Buried within the prime minister’s response to the latest report from the Intergovernmental Panel on Climate Change is just about everything we’re at risk of getting wrong at the Glasgow climate talks in October.
After slamming China — whose emissions per person are half of Australia’s — for not doing more to cut emissions, Scott Morrison said the Glasgow talks were the “biggest multilateral global negotiation the world has ever known”.
If he treats the talks as just another (big) negotiation, we’re in trouble.
The way the Department of Foreign Affairs and Trade usually treats negotiations is hold something back, hold out the prospect of “giving it up,” and then only make the concession if the other side gives something in return. Even if holding back damages Australia.
Cars are a case in point. From an economic point of view, there is no reason whatsoever to continue to impose tariffs (special taxes) on the import of cars — none, not even in the eyes of those who support the use of tariffs to protect Australian jobs. Australia no longer makes cars.
Yet the tariff remains, at 5%, making it perhaps A$1 billion harder than it should be for Australians to buy new cars (although nowhere near as hard as it was in the days when the tariff was 57.5%).
The tariff seems to be in place largely to give the Department of Foreign Affairs and Trade something to negotiate away in trade agreements: for use as what the Productivity Commission calls “negotiating coin”.
Here’s how it worked in the 2014 Australia-Korea Free Trade Agreement. Australia agreed to remove the remaining 5% tariff on Korean cars, “with consumers and businesses to benefit from downward pressure on import prices”.
But Australia didn’t remove the tariff on car imports altogether, which would have given us a much bigger benefit but denied the department negotiating coin.
The next year the department did it again, agreeing to give up the tariff on imported Japanese cars in the Japan-Australia Economic Partnership Agreement (but not on other cars) so Australians could “benefit from lower prices and/or greater availability of Japanese products”.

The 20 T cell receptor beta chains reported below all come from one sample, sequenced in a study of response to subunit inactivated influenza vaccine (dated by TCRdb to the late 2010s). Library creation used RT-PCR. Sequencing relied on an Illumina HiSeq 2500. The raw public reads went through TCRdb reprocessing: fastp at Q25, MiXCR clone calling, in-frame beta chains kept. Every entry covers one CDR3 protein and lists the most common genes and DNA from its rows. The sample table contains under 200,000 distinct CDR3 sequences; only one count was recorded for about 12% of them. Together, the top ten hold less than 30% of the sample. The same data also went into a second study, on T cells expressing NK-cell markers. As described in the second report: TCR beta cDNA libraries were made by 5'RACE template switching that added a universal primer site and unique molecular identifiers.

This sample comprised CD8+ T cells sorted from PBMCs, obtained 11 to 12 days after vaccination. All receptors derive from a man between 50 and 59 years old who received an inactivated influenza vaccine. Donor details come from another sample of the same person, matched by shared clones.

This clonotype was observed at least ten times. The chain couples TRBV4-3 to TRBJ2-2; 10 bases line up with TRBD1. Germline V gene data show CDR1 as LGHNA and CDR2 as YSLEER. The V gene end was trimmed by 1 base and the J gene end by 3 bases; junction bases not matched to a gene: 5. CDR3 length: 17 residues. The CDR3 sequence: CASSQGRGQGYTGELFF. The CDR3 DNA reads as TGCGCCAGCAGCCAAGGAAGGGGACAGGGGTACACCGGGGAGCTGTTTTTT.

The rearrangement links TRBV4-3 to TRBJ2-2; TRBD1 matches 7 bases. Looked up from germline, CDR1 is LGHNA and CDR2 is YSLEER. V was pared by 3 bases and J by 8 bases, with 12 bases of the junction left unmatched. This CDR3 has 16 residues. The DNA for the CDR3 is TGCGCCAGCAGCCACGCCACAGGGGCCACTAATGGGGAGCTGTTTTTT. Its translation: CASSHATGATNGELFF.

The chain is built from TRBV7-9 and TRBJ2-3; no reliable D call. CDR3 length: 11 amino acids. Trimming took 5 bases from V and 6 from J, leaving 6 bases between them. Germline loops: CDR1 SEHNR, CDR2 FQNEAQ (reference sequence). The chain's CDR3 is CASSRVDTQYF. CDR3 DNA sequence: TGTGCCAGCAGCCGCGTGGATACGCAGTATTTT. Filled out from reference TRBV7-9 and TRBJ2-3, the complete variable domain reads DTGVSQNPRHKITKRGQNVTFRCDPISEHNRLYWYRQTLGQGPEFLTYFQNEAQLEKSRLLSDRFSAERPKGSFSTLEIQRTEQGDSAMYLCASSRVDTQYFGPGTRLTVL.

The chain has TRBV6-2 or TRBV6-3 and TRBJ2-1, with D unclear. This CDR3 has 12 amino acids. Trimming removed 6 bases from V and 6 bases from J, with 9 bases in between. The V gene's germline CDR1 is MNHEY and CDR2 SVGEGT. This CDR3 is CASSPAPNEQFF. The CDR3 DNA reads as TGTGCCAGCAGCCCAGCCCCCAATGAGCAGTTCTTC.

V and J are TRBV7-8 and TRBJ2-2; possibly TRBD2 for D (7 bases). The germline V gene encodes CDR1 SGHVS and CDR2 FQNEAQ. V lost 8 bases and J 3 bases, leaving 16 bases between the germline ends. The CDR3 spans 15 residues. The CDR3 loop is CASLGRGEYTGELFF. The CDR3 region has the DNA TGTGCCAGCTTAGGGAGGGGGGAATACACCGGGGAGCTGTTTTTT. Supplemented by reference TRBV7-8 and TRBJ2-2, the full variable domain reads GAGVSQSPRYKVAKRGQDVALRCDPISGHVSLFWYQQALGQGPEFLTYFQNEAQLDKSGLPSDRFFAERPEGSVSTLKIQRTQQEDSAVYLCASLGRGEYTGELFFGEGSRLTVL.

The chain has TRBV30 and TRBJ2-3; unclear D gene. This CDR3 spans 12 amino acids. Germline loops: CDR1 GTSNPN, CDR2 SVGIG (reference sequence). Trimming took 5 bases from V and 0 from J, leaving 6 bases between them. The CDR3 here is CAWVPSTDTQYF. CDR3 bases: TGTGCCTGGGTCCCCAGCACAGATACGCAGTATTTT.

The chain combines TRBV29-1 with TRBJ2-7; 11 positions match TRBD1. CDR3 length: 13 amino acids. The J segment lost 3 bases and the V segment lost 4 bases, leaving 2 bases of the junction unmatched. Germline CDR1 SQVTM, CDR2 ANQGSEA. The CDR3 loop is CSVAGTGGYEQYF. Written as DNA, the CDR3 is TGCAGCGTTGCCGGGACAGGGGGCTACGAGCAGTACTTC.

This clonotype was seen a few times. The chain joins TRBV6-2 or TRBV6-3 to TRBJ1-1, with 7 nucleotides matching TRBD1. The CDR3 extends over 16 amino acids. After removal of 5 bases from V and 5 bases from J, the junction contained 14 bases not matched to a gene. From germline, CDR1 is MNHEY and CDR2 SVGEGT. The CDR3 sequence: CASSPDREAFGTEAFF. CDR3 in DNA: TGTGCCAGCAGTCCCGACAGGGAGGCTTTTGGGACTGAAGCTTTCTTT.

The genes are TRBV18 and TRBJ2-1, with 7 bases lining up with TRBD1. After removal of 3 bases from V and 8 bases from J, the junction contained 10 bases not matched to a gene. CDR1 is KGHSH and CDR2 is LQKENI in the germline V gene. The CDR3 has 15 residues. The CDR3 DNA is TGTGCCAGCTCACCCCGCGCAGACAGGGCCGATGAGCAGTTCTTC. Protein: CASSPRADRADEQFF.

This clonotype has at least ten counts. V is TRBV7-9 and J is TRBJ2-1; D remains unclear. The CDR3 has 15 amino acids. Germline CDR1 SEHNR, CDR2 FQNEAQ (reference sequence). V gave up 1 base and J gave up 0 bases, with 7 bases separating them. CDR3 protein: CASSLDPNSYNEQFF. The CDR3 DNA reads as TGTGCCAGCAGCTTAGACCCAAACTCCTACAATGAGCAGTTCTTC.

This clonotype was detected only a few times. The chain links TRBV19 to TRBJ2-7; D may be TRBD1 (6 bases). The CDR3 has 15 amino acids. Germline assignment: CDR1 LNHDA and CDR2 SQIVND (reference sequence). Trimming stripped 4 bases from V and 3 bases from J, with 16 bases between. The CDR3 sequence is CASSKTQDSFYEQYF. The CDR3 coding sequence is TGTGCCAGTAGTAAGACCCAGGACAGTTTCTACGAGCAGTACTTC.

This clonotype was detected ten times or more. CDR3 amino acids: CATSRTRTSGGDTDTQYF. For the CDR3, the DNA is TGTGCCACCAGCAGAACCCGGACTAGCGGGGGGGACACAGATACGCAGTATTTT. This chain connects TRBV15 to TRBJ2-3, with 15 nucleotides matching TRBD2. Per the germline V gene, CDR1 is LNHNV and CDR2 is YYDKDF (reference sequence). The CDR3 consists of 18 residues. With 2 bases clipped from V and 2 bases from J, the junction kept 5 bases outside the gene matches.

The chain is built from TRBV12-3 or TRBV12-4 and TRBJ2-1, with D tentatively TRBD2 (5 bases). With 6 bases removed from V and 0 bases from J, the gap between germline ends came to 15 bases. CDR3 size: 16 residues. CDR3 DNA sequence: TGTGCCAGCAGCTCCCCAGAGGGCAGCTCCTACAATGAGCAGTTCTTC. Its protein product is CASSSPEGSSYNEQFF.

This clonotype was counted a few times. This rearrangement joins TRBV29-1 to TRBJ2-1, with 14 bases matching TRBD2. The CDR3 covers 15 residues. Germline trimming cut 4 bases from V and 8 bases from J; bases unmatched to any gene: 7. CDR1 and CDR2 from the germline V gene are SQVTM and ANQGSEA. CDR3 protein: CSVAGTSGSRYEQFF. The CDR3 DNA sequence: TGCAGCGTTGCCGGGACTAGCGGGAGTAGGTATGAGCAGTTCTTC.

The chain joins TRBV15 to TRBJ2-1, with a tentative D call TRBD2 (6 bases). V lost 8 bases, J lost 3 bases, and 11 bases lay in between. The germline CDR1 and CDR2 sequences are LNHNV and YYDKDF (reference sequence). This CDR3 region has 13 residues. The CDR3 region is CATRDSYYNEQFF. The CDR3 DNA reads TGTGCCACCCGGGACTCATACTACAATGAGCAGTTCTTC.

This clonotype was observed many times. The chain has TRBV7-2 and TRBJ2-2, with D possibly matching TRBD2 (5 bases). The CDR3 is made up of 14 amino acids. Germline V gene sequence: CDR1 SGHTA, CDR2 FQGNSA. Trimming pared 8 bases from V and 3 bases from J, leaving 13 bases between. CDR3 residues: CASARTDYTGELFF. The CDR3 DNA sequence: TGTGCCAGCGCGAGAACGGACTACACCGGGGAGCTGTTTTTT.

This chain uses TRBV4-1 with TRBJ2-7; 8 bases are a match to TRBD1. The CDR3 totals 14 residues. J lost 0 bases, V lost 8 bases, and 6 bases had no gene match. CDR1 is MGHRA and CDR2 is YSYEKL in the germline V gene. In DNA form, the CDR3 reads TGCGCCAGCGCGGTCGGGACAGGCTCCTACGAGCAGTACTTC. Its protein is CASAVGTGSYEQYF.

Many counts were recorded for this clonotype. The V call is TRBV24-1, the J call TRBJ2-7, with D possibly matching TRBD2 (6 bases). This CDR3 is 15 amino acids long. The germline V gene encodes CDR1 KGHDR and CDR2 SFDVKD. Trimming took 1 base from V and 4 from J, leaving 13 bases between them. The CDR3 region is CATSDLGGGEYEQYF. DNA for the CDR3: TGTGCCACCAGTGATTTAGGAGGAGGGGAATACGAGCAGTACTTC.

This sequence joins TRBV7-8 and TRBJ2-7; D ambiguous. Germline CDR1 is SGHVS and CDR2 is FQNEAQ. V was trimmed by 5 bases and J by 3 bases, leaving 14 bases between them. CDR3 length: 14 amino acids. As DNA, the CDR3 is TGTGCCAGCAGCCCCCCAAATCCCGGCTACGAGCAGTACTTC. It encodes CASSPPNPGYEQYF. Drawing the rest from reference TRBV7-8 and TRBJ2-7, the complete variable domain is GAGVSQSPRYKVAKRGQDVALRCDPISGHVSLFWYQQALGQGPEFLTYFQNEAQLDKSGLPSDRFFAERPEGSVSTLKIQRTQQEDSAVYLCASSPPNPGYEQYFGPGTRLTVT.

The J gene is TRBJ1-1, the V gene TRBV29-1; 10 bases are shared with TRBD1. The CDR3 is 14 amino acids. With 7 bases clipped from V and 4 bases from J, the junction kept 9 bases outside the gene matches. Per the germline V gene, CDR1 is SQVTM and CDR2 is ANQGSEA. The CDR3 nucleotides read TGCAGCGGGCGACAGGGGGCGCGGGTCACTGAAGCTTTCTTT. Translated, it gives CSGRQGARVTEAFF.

Two years later, it did it again, with cars from China.
When the UK and European agreements are negotiated, it’ll do it there too.
Australia holds back reforms
Eventually Australians will get what they are entitled to. But the point is that rather than advancing the cause of free trade, the department has held back, treating a win for the other side as a loss for us, when it wasn’t.
The Centre for International Economics believes the much bigger earlier set of tariff cuts lifted the living standard of the average Australian family by A$8,448.
Had our trade negotiators been in charge, we would still be waiting. Instead the Hawke and then the Keating governments pushed through unilateral reductions, asking for nothing in return.
As former Trade Minister Craig Emerson put it, this gave Australia “credibility in international trade negotiations way beyond the relative size of our economy”.
Does that sound like the sort of thing Australia might need at Glasgow, to have enough credibility to urge even bigger emitters to deliver the kind of cuts on which our futures and future temperatures depend?
It won’t work with China
The prime minister is right to say that China is the world’s biggest greenhouse gas emitter, even though its emissions per person are low. Its high population means it accounts for 28% of all the greenhouse gases pumped out each year. The next biggest emitter, the United States, accounts for 15%
But China’s status is new. Until 2006 it pumped out less per year than the United States. Because the US has had mega-factories and heating and so on for so much longer, it is responsible for by far the biggest chunk of the greenhouse gasses already in the atmosphere: 25%, followed by the European Union with 22%.
China might reasonably feel that countries like the US that have done the most to create the problem should do the most to fix it.
Like Australia, the US pumps out twice as much per person as China and has much more room to cut back.
On the bright side, China knows that being big means it is in a position to make a difference to global emissions in a way that other countries cannot on their own. And that’s a position that can benefit its citizens.
China’s latest five-year plan, adopted in March, commits it to cut its “carbon intensity” (emissions per unit of GDP) by 18%. If it beats that five-year target by just a bit (and it has beaten its previous five-year targets) its emissions will turn down from 2025.
It is aiming for net-zero emissions by 2060.
Australia needs China’s help
The Intergovernmental Panel on Climate Change finds that Australia is especially susceptible to global warming. We’re facing less rain in winter, longer heatwaves, drier rivers, more arid soil and worse droughts.
We are right to want China to do more, but the worst way to achieve it is to say “we won’t lift our ambition until you lift yours”.
Hardly ever a worthwhile strategy, it is particularly ineffective when we don’t have bargaining power.
The only power we’ve got is to set an example, unilaterally, as we did with tariffs. And to ramp up our ambition.
If Australia said it would do more, and didn’t quibble, it might just count for something.
It’s all we can do, and it’s the very best we can do.
Peter Martin, Visiting Fellow, Crawford School of Public Policy, Australian National University